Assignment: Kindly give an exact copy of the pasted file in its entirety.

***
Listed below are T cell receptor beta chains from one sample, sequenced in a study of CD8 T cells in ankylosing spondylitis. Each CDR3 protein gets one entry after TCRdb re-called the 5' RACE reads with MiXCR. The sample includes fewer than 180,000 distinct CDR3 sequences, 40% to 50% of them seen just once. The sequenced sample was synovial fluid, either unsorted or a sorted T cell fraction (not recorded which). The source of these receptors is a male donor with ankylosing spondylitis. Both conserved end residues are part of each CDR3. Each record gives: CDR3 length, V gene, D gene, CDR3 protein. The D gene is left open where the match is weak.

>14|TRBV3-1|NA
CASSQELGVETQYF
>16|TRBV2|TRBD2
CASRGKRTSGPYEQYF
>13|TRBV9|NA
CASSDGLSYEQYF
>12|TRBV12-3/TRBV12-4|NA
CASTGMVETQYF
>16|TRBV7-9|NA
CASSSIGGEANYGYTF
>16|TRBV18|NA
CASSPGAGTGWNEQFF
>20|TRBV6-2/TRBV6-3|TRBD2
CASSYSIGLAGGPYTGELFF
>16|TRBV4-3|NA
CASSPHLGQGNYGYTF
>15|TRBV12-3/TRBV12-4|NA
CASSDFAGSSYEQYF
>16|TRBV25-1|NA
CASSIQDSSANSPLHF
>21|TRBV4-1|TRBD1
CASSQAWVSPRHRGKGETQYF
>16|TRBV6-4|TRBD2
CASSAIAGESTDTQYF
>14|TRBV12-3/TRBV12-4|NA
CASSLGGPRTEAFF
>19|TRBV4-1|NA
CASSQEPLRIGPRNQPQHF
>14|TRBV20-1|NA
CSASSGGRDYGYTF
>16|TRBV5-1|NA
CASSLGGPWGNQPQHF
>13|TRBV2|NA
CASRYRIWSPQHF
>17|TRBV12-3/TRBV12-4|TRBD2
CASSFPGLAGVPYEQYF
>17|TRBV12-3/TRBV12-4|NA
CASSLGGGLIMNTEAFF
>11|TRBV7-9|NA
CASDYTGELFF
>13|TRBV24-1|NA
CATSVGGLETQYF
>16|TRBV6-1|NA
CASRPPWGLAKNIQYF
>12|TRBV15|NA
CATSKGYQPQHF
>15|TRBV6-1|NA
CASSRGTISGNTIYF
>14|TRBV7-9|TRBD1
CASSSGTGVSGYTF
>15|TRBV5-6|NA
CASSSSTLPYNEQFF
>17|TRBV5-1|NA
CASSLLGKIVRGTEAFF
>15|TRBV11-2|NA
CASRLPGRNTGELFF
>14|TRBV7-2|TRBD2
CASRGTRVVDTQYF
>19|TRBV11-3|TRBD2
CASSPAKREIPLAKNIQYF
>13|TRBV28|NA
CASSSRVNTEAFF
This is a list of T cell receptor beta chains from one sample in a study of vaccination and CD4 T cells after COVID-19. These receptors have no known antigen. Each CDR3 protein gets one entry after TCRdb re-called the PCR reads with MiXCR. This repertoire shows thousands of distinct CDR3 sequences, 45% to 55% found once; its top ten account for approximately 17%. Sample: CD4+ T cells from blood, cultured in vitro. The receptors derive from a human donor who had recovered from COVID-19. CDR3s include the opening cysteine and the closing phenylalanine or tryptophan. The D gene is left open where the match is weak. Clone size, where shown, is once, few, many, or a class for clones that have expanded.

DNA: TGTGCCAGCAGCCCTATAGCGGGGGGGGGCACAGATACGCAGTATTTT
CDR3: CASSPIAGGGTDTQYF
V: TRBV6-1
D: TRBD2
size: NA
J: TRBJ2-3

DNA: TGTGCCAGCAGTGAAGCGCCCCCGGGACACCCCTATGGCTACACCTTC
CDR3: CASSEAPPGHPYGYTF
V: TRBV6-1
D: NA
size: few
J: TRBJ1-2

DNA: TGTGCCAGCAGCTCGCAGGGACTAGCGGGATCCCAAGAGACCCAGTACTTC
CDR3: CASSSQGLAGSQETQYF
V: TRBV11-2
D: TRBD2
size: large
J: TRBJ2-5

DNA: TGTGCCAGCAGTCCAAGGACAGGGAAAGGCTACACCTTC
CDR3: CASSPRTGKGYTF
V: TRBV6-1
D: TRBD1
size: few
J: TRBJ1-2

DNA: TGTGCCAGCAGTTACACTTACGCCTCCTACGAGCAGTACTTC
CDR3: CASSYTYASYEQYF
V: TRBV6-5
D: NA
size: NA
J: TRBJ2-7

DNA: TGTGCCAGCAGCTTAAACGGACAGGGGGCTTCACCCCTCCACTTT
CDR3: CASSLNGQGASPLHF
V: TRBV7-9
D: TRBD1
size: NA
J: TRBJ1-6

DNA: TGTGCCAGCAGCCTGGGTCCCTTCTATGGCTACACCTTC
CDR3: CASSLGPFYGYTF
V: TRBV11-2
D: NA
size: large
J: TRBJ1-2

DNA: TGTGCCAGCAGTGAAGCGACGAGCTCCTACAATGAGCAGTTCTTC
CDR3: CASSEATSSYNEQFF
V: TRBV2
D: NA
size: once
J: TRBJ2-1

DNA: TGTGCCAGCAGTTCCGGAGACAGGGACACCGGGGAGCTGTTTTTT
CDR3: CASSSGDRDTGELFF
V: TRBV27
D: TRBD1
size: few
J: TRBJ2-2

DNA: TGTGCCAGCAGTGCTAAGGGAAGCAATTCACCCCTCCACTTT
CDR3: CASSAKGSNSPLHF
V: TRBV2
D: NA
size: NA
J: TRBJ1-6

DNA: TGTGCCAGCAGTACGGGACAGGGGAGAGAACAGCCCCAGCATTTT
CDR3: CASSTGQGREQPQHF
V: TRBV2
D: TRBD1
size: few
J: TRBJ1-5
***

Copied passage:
Listed below are T cell receptor beta chains from one sample, sequenced in a study of CD8 T cells in ankylosing spondylitis. Each CDR3 protein gets one entry after TCRdb re-called the 5' RACE reads with MiXCR. The sample includes fewer than 180,000 distinct CDR3 sequences, 40% to 50% of them seen just once. The sequenced sample was synovial fluid, either unsorted or a sorted T cell fraction (not recorded which). The source of these receptors is a male donor with ankylosing spondylitis. Both conserved end residues are part of each CDR3. Each record gives: CDR3 length, V gene, D gene, CDR3 protein. The D gene is left open where the match is weak.

>14|TRBV3-1|NA
CASSQELGVETQYF
>16|TRBV2|TRBD2
CASRGKRTSGPYEQYF
>13|TRBV9|NA
CASSDGLSYEQYF
>12|TRBV12-3/TRBV12-4|NA
CASTGMVETQYF
>16|TRBV7-9|NA
CASSSIGGEANYGYTF
>16|TRBV18|NA
CASSPGAGTGWNEQFF
>20|TRBV6-2/TRBV6-3|TRBD2
CASSYSIGLAGGPYTGELFF
>16|TRBV4-3|NA
CASSPHLGQGNYGYTF
>15|TRBV12-3/TRBV12-4|NA
CASSDFAGSSYEQYF
>16|TRBV25-1|NA
CASSIQDSSANSPLHF
>21|TRBV4-1|TRBD1
CASSQAWVSPRHRGKGETQYF
>16|TRBV6-4|TRBD2
CASSAIAGESTDTQYF
>14|TRBV12-3/TRBV12-4|NA
CASSLGGPRTEAFF
>19|TRBV4-1|NA
CASSQEPLRIGPRNQPQHF
>14|TRBV20-1|NA
CSASSGGRDYGYTF
>16|TRBV5-1|NA
CASSLGGPWGNQPQHF
>13|TRBV2|NA
CASRYRIWSPQHF
>17|TRBV12-3/TRBV12-4|TRBD2
CASSFPGLAGVPYEQYF
>17|TRBV12-3/TRBV12-4|NA
CASSLGGGLIMNTEAFF
>11|TRBV7-9|NA
CASDYTGELFF
>13|TRBV24-1|NA
CATSVGGLETQYF
>16|TRBV6-1|NA
CASRPPWGLAKNIQYF
>12|TRBV15|NA
CATSKGYQPQHF
>15|TRBV6-1|NA
CASSRGTISGNTIYF
>14|TRBV7-9|TRBD1
CASSSGTGVSGYTF
>15|TRBV5-6|NA
CASSSSTLPYNEQFF
>17|TRBV5-1|NA
CASSLLGKIVRGTEAFF
>15|TRBV11-2|NA
CASRLPGRNTGELFF
>14|TRBV7-2|TRBD2
CASRGTRVVDTQYF
>19|TRBV11-3|TRBD2
CASSPAKREIPLAKNIQYF
>13|TRBV28|NA
CASSSRVNTEAFF
This is a list of T cell receptor beta chains from one sample in a study of vaccination and CD4 T cells after COVID-19. These receptors have no known antigen. Each CDR3 protein gets one entry after TCRdb re-called the PCR reads with MiXCR. This repertoire shows thousands of distinct CDR3 sequences, 45% to 55% found once; its top ten account for approximately 17%. Sample: CD4+ T cells from blood, cultured in vitro. The receptors derive from a human donor who had recovered from COVID-19. CDR3s include the opening cysteine and the closing phenylalanine or tryptophan. The D gene is left open where the match is weak. Clone size, where shown, is once, few, many, or a class for clones that have expanded.

DNA: TGTGCCAGCAGCCCTATAGCGGGGGGGGGCACAGATACGCAGTATTTT
CDR3: CASSPIAGGGTDTQYF
V: TRBV6-1
D: TRBD2
size: NA
J: TRBJ2-3

DNA: TGTGCCAGCAGTGAAGCGCCCCCGGGACACCCCTATGGCTACACCTTC
CDR3: CASSEAPPGHPYGYTF
V: TRBV6-1
D: NA
size: few
J: TRBJ1-2

DNA: TGTGCCAGCAGCTCGCAGGGACTAGCGGGATCCCAAGAGACCCAGTACTTC
CDR3: CASSSQGLAGSQETQYF
V: TRBV11-2
D: TRBD2
size: large
J: TRBJ2-5

DNA: TGTGCCAGCAGTCCAAGGACAGGGAAAGGCTACACCTTC
CDR3: CASSPRTGKGYTF
V: TRBV6-1
D: TRBD1
size: few
J: TRBJ1-2

DNA: TGTGCCAGCAGTTACACTTACGCCTCCTACGAGCAGTACTTC
CDR3: CASSYTYASYEQYF
V: TRBV6-5
D: NA
size: NA
J: TRBJ2-7

DNA: TGTGCCAGCAGCTTAAACGGACAGGGGGCTTCACCCCTCCACTTT
CDR3: CASSLNGQGASPLHF
V: TRBV7-9
D: TRBD1
size: NA
J: TRBJ1-6

DNA: TGTGCCAGCAGCCTGGGTCCCTTCTATGGCTACACCTTC
CDR3: CASSLGPFYGYTF
V: TRBV11-2
D: NA
size: large
J: TRBJ1-2

DNA: TGTGCCAGCAGTGAAGCGACGAGCTCCTACAATGAGCAGTTCTTC
CDR3: CASSEATSSYNEQFF
V: TRBV2
D: NA
size: once
J: TRBJ2-1

DNA: TGTGCCAGCAGTTCCGGAGACAGGGACACCGGGGAGCTGTTTTTT
CDR3: CASSSGDRDTGELFF
V: TRBV27
D: TRBD1
size: few
J: TRBJ2-2

DNA: TGTGCCAGCAGTGCTAAGGGAAGCAATTCACCCCTCCACTTT
CDR3: CASSAKGSNSPLHF
V: TRBV2
D: NA
size: NA
J: TRBJ1-6

DNA: TGTGCCAGCAGTACGGGACAGGGGAGAGAACAGCCCCAGCATTTT
CDR3: CASSTGQGREQPQHF
V: TRBV2
D: TRBD1
size: few
J: TRBJ1-5